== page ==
The thing making Assa Abloy unique is they stay true to the core of their business. When Assa Abloy first acquired effeff, 50% of effeff's global business was an access control company. The first thing Assa Abloy did, when they bought effeff, was split the company in half and divested the access control division. They've done that time and time again, and the message from the beginning of the original management team was to dig where you stand; don’t get too broad away from your core business. The strength of Assa Abloy is they stay true to that. They stay true to staying core to the business. That’s branched out to doors, anything from a small door to an airplane hanger. Again Assa Abloy wants to own the opening and everything that goes on inside that opening. They've stayed very true to that. - Former VP at ASSA

Adyen, Stripe, Checkout, and Payment Acquirers

A Former Stripe VP believes acquiring is becoming commoditized:

Acquiring is becoming more and more commoditized and it's becoming more and more under pressure. It's more about the value-added services for protection solutions or how they help customers to increase their conversion authorization rates. That's probably what is more important for merchants because finally negotiating on a few basis points is less impactful than maybe 10% higher conversion rates. That's how Adyen can probably maintain their profitability and also sell a premium model which is quite similar to what Stripe are doing as well. Stripe has a similar approach where they really sell at premium value but within an overall proposition, there's so many components. Sometimes they drop their pricing on a particular product in return for maybe more profit on a different aspect of the proposition. - Former Managing Director at Stripe

Wayfair, & European Online Furniture

We asked a Former International Director at What drives conversion in online furniture?

His answer: lead-time.

Lead-time is critical, I would say less so now than at the time, but we saw that having a showroom or physical awareness also drove conversion in the cities where we also had conversion. Obviously, you would feel less comfortable purchasing a sofa without having tested it, seen it, or touched it. Those were key growth drivers for Made, and now it's more common; the market is more mature. Also, online penetration was a key growth driver. In the end, as with any online brand, it's about trustworthiness, credibility, authority, presentation, and branding that must be spot on. - Former MD at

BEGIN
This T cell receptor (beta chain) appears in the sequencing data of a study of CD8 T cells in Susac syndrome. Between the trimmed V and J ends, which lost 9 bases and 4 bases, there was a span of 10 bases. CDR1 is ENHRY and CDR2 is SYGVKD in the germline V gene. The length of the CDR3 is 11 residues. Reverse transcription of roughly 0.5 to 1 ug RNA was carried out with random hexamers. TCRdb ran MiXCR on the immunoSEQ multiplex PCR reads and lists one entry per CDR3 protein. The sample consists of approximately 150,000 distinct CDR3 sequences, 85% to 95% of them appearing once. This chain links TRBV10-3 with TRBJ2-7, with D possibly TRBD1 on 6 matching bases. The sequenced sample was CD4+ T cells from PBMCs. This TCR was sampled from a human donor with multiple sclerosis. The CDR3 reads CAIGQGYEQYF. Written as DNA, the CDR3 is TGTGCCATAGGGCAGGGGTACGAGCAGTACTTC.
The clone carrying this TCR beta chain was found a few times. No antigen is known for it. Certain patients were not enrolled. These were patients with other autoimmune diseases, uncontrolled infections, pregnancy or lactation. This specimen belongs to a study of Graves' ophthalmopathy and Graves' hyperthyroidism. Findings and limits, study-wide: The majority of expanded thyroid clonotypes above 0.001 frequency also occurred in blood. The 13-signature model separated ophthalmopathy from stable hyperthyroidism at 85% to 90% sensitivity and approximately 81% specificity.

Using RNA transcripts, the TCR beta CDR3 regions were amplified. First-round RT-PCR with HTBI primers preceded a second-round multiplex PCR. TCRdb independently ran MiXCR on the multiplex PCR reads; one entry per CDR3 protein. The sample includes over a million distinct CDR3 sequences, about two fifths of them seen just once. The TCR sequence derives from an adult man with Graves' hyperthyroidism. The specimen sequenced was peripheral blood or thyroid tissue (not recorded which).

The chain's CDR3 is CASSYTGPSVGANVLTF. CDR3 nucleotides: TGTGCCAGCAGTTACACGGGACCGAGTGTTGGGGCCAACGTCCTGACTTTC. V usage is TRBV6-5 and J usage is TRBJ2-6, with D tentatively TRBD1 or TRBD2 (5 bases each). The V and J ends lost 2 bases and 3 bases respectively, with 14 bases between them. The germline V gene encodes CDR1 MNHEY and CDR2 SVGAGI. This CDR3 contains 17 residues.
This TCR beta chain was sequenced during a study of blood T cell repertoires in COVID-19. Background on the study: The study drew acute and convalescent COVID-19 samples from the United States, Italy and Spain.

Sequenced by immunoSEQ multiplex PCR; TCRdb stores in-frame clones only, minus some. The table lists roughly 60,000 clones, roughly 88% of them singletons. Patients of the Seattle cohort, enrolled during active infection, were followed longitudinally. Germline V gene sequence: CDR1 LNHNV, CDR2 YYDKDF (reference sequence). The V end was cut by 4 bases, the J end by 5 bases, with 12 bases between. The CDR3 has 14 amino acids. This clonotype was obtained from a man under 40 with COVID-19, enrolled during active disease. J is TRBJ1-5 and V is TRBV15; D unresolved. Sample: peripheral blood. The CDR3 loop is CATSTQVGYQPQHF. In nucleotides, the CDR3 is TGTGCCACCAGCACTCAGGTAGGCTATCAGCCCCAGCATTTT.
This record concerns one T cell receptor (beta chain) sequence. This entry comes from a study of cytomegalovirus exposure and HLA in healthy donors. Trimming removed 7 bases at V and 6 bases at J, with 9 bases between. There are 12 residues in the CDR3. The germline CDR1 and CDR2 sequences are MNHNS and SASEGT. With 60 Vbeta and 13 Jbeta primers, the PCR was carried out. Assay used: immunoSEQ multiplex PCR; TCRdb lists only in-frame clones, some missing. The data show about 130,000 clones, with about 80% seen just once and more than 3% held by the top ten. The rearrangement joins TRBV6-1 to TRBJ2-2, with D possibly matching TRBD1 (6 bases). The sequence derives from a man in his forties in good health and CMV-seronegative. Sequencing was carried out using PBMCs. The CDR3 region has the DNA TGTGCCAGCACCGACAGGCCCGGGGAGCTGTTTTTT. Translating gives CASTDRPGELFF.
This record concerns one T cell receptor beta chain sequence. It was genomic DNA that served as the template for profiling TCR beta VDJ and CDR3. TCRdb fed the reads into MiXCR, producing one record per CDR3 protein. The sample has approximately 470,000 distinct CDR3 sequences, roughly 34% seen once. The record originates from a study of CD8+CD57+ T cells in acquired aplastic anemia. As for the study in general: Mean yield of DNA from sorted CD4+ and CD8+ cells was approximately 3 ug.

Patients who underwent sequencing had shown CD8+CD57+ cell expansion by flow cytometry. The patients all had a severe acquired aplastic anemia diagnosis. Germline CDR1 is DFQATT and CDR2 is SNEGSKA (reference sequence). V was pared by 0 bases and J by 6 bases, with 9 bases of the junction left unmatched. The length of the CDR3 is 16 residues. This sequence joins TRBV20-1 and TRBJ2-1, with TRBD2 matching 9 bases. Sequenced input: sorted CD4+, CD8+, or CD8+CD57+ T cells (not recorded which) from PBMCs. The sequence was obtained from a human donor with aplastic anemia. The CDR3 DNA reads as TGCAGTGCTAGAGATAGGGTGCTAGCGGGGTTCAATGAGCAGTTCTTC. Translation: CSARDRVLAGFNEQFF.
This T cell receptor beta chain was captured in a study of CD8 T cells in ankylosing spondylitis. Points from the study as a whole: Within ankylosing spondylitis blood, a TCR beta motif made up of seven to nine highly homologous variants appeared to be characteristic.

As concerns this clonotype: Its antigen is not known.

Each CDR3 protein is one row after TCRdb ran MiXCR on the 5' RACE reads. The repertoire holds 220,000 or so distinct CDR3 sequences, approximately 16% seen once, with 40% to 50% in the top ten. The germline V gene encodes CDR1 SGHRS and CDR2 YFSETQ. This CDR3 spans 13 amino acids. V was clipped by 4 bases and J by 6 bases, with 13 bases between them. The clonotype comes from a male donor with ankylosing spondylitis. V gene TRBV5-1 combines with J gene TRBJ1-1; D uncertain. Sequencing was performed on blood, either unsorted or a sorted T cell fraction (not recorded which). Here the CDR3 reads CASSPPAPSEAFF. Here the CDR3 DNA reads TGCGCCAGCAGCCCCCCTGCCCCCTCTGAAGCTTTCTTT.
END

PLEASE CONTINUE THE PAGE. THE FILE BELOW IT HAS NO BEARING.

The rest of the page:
This is an interesting answer given’s model was built on shipping well-designed furniture before it’s even produced in Asia. This leverages net working capital but extends lead times for customers.

Since listing in June 2021, is down 95%. It is not alone: Wayfair and Westwing are both down over 80% since June 2021.

Although the IPO may prove to be bad timing, MADE’s business model seems fundamentally challenged at scale. To grow beyond early adopters, MADE needed to reduce lead times. There are two options: own more inventory or offer 3P brands drop-shipped to customers.

MADE is trying both. Increasing inventory reduces the negative working capital that was funding the business and injects more complexity into operations. MADE also acquired Trouva to offer 3P brands and is pushing towards a marketplace model, similar to Wayfair.

Although the macro backdrop is significantly challenging for large-ticket, discretionary items like furniture over the next 12 months, it seems that Wayfair has designed the superior business model to win in online furniture; a wide selection, shortest lead times, effective pricing, and no inventory risk. MADE is yet to prove a scalable model beyond design-focused millennials who are willing to wait 3 months for products.

US LTL Trucking: Old Dominion Freight Lines vs YRC Freight

A Former YRC Freight executive on why ODFL is so dominant: pricing.

One of the pieces was our pricing structure. I never had a lot of confidence in our pricing structure. The pricing piece is so important for success at an LTL company. How do you maximize the dollars per cubic foot on your trailer and maximize the dollars, not only from a sheer number of dollars standpoint, but what are the operating characteristics of those dollars per cubic foot? Our pricing structure was certainly complex but it was so many averages of averages. It was an average line haul cost, average P&D cost, average sales cost and that band of whatever percent the band was of the shipments in the middle, of what the average actually were the amount of shipments that were priced properly. But the vast majority of the shipments, because they were out of that average band of shipments, were priced improperly. - Former VP at YRC Freight

Spirax Sarco: US Steam Positioning and Distribution

Steam is relatively more expensive and harder to manage than hot water, which could replace steam systems for certain market segments. The executive believes that ~40% of SPX steam business could be a risk.

The biggest risk for Spirax is the erosion in the trade who understand how to manipulate, operate and maintain steam systems. More systems are converting to hot water because they are less complex to manage and less expensive than a steam system. Healthcare and food and beverage processes require steam so they have operators who will continue to maintain and operate those systems, but if there's a choice, people will move away from it. If something doesn't go your way on the regulatory side, it creates an even bigger challenge, so you operate in fewer areas and are still very susceptible to the ebbs and flows of the oil and gas and food and beverage industry. Healthcare has a lot less volatility and is a good example of where they're moving towards hot water and away from steam. - Former VP at Spirax Sarco